SAN ANTONIO – San Antonio police officers were forced to assign themselves to a shooting call at San Antonio International Airport Thursday, after a series of errors from a dispatcher, records and audio obtained by the KSAT 12 Defenders show.
After Airport Police toned out a ‘shots fired’ call citywide Thursday afternoon, the dispatcher called a supervisor and said she did not know what to do, according to a critical incident checklist.
The dispatcher, according to the report, did not have a keycard for the call, which would have allowed her to assign officers to it.
Instead, the report states, officers started dispatching themselves to the airport.
“I don’t know how to handle this. I’ve never done this before,” the dispatcher said during a brief call to a supervisor. The Defenders obtained a copy of the call following the shooting.
A San Antonio Park Police officer, identified Friday as 11-year veteran John Maines, shot a man around 2:30 p.m. Thursday, after the man drove into the airport terminal going the wrong way and then opened fire at the officer and the building after being confronted. The man then died of a self-inflicted gunshot wound, police said on Friday.
The suspect, a 46-year-old man who had still not been identified as of Friday afternoon, was pronounced dead after being taken to a hospital.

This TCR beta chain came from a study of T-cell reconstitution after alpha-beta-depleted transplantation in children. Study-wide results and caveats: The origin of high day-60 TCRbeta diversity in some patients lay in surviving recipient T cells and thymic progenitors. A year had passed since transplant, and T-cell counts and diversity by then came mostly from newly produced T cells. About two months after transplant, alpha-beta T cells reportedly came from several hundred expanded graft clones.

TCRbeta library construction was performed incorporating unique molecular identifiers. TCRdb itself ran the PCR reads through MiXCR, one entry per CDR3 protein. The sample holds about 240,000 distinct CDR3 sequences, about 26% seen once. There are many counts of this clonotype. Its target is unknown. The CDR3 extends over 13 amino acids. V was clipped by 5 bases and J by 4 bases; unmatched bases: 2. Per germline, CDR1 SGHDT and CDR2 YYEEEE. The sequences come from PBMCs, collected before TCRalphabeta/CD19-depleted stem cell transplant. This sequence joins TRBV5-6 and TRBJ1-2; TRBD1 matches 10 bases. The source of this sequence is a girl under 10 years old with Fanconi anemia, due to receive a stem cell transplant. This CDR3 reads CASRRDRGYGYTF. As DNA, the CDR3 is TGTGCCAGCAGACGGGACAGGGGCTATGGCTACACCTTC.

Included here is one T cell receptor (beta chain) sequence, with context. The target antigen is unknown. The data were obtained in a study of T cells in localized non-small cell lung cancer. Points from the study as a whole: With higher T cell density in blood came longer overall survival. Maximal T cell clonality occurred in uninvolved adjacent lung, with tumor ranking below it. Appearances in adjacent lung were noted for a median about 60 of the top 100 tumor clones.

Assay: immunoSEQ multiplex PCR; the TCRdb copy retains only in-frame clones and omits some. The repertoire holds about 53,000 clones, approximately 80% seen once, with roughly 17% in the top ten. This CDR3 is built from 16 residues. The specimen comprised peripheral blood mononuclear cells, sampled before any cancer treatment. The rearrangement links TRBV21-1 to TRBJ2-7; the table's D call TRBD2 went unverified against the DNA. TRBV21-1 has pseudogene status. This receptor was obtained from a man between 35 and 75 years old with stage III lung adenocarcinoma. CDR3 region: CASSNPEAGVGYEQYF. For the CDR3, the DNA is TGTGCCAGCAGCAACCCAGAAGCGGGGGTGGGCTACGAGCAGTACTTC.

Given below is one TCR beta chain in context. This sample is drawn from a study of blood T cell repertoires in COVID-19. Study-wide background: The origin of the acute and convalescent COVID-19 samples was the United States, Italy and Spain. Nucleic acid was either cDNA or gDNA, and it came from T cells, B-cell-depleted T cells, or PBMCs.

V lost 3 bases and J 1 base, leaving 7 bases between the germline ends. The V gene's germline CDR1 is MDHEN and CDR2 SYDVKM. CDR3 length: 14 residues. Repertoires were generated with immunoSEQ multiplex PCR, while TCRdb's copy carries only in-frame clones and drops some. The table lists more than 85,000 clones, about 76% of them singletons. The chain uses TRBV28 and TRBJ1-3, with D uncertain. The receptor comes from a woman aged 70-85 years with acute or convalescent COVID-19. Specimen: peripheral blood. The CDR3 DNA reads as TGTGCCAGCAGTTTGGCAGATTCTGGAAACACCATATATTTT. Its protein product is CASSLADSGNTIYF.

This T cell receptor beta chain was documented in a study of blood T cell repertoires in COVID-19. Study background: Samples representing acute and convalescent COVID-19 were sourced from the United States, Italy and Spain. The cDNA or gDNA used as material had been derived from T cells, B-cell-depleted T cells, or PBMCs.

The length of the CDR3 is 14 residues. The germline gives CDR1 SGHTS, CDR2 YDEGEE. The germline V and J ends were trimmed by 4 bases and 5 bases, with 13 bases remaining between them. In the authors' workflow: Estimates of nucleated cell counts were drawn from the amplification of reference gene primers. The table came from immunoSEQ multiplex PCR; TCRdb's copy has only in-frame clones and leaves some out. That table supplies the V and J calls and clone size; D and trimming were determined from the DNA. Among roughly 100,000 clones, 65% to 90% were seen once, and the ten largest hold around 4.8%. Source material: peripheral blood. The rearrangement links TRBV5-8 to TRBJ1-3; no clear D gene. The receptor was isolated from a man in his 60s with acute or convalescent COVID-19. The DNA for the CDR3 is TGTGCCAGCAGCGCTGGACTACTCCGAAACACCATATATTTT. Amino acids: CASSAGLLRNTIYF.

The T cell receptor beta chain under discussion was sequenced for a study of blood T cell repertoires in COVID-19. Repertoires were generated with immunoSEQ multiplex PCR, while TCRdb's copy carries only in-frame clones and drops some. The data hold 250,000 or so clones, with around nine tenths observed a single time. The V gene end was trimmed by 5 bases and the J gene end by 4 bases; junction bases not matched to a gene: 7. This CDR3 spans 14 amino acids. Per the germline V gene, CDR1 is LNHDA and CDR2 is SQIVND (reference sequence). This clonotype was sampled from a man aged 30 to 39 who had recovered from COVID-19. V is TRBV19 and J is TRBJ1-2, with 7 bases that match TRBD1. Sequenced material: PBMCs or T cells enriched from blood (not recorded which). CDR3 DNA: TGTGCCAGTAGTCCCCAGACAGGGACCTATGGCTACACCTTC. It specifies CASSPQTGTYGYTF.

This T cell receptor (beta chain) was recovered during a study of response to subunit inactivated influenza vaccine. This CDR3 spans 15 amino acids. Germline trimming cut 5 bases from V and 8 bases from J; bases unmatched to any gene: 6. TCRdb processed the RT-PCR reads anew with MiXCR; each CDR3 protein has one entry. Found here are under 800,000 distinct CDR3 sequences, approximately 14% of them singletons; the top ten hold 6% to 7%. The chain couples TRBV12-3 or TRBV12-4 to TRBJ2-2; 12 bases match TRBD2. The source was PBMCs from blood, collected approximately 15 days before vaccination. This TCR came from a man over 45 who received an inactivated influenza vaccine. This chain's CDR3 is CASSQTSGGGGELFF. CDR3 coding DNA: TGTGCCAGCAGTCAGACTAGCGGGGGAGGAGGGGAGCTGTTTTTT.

SAPD officials said they believe he was the same suspect who fired several shots from a highway overpass about four hours before he was shot and killed during the airport incident.
SAPD Chief William McManus said Thursday police were familiar with the man because of previous interactions and said the man had “mental issues.”
Two people were taken to the hospital for injuries suffered during the incident at the airport. One person may have been hit by shrapnel during the shooting, while a second person was injured while running away from the area during the gunfire, McManus said.
An SAPD spokeswoman on Friday afternoon said she was working on responding to the Defenders’ request about the dispatcher incident.
The after action review shows a supervisor was forced to intervene so that the dispatcher could see the shooting call on her screen and begin assigning officers.
“Dispatcher (redacted) should be aware that when working North patrol, she is also in charge of assisting Airport when needed,” the report states.
The dispatcher was given an employee discussion worksheet, a form of a write-up, records show.